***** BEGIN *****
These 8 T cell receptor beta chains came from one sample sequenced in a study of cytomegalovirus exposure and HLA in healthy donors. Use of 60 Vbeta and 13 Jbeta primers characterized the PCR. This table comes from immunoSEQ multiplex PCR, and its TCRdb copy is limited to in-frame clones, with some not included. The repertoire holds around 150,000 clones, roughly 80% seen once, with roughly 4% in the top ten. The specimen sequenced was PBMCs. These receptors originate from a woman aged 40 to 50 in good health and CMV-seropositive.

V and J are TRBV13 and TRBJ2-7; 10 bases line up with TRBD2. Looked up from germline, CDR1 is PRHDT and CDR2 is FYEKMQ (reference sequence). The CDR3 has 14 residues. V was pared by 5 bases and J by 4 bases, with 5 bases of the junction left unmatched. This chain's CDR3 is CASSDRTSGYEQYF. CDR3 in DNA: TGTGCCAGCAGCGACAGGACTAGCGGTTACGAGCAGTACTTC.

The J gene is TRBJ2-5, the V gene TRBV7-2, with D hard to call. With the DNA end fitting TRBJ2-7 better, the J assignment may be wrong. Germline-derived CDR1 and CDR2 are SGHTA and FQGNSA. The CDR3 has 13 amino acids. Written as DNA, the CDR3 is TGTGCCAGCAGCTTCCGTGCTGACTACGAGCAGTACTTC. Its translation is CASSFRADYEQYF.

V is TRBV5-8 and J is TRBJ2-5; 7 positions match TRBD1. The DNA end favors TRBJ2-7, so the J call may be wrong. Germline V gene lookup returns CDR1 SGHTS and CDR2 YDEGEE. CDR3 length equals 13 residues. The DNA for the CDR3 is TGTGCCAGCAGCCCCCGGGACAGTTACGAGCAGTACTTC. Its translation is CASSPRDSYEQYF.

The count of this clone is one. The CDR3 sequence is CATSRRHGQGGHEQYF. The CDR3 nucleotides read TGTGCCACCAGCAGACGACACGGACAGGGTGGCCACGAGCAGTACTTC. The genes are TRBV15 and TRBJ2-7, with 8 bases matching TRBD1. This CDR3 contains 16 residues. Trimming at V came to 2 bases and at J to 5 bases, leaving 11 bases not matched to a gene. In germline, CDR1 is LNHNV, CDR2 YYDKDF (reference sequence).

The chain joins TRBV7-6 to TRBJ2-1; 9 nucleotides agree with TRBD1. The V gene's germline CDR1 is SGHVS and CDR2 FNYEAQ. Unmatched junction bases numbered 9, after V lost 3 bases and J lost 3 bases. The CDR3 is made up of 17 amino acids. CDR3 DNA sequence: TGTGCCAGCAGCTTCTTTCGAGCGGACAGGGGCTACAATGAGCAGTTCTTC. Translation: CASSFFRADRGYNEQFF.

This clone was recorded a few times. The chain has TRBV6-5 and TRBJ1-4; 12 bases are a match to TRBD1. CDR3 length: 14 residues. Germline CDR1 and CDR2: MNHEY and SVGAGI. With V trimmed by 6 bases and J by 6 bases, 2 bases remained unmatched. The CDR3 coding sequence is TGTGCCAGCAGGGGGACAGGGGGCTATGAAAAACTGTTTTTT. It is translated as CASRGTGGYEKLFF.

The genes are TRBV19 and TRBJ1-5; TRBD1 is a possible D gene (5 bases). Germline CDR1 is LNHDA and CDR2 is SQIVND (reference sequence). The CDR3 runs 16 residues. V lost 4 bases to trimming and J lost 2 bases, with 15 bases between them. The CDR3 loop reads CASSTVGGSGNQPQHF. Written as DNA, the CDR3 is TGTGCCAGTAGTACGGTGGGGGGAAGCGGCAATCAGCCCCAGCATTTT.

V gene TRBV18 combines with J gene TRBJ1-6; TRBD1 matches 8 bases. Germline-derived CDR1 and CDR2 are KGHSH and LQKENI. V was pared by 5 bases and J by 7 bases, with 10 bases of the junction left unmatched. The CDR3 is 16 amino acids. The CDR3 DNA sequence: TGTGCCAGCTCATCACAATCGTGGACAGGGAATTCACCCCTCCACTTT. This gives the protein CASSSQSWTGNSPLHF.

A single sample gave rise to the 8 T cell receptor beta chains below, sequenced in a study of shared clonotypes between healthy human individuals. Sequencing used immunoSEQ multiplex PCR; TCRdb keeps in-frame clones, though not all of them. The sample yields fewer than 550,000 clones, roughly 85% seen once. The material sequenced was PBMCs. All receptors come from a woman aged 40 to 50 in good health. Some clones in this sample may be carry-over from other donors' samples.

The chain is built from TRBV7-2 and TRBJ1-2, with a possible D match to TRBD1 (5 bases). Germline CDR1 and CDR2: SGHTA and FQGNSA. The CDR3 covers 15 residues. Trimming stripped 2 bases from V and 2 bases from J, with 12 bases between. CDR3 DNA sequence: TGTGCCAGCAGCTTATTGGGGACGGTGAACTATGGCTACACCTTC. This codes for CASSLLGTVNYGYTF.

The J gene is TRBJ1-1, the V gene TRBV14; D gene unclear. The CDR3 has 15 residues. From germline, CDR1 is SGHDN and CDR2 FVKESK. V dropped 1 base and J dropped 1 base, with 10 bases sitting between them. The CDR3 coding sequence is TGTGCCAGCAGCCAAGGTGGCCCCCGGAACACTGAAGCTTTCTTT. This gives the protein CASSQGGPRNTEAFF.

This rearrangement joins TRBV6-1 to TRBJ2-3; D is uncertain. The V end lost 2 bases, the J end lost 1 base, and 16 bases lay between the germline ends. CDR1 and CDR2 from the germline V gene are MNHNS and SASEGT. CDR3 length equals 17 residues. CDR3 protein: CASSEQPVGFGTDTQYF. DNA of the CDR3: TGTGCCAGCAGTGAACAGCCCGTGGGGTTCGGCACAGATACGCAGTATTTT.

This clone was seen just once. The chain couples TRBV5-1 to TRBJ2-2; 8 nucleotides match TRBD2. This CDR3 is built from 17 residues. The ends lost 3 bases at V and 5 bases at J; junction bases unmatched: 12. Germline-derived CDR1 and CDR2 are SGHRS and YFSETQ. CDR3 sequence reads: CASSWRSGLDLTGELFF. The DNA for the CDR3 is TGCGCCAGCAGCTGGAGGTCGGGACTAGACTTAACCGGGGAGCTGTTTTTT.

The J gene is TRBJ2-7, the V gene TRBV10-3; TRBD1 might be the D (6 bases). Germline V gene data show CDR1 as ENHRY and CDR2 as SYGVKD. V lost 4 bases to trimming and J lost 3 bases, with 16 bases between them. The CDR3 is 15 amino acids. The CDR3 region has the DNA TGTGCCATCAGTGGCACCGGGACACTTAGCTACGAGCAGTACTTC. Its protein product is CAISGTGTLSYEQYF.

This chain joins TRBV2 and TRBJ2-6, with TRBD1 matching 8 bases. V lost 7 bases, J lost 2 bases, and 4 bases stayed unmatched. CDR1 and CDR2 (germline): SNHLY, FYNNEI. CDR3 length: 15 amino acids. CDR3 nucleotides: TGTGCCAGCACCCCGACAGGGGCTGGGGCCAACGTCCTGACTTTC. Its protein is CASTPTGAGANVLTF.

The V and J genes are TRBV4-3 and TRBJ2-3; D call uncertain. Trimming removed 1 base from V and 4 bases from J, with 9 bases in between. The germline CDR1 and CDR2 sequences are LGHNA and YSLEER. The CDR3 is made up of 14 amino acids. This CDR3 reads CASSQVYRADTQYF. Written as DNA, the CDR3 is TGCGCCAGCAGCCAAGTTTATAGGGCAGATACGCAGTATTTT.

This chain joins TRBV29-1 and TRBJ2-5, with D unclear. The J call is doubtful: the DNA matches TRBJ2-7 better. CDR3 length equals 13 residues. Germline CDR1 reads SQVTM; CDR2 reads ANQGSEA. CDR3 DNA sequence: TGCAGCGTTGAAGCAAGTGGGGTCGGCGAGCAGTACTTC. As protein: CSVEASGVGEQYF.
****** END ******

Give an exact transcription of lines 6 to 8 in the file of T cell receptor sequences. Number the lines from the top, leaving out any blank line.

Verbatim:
The chain joins TRBV7-6 to TRBJ2-1; 9 nucleotides agree with TRBD1. The V gene's germline CDR1 is SGHVS and CDR2 FNYEAQ. Unmatched junction bases numbered 9, after V lost 3 bases and J lost 3 bases. The CDR3 is made up of 17 amino acids. CDR3 DNA sequence: TGTGCCAGCAGCTTCTTTCGAGCGGACAGGGGCTACAATGAGCAGTTCTTC. Translation: CASSFFRADRGYNEQFF.

This clone was recorded a few times. The chain has TRBV6-5 and TRBJ1-4; 12 bases are a match to TRBD1. CDR3 length: 14 residues. Germline CDR1 and CDR2: MNHEY and SVGAGI. With V trimmed by 6 bases and J by 6 bases, 2 bases remained unmatched. The CDR3 coding sequence is TGTGCCAGCAGGGGGACAGGGGGCTATGAAAAACTGTTTTTT. It is translated as CASRGTGGYEKLFF.

The genes are TRBV19 and TRBJ1-5; TRBD1 is a possible D gene (5 bases). Germline CDR1 is LNHDA and CDR2 is SQIVND (reference sequence). The CDR3 runs 16 residues. V lost 4 bases to trimming and J lost 2 bases, with 15 bases between them. The CDR3 loop reads CASSTVGGSGNQPQHF. Written as DNA, the CDR3 is TGTGCCAGTAGTACGGTGGGGGGAAGCGGCAATCAGCCCCAGCATTTT.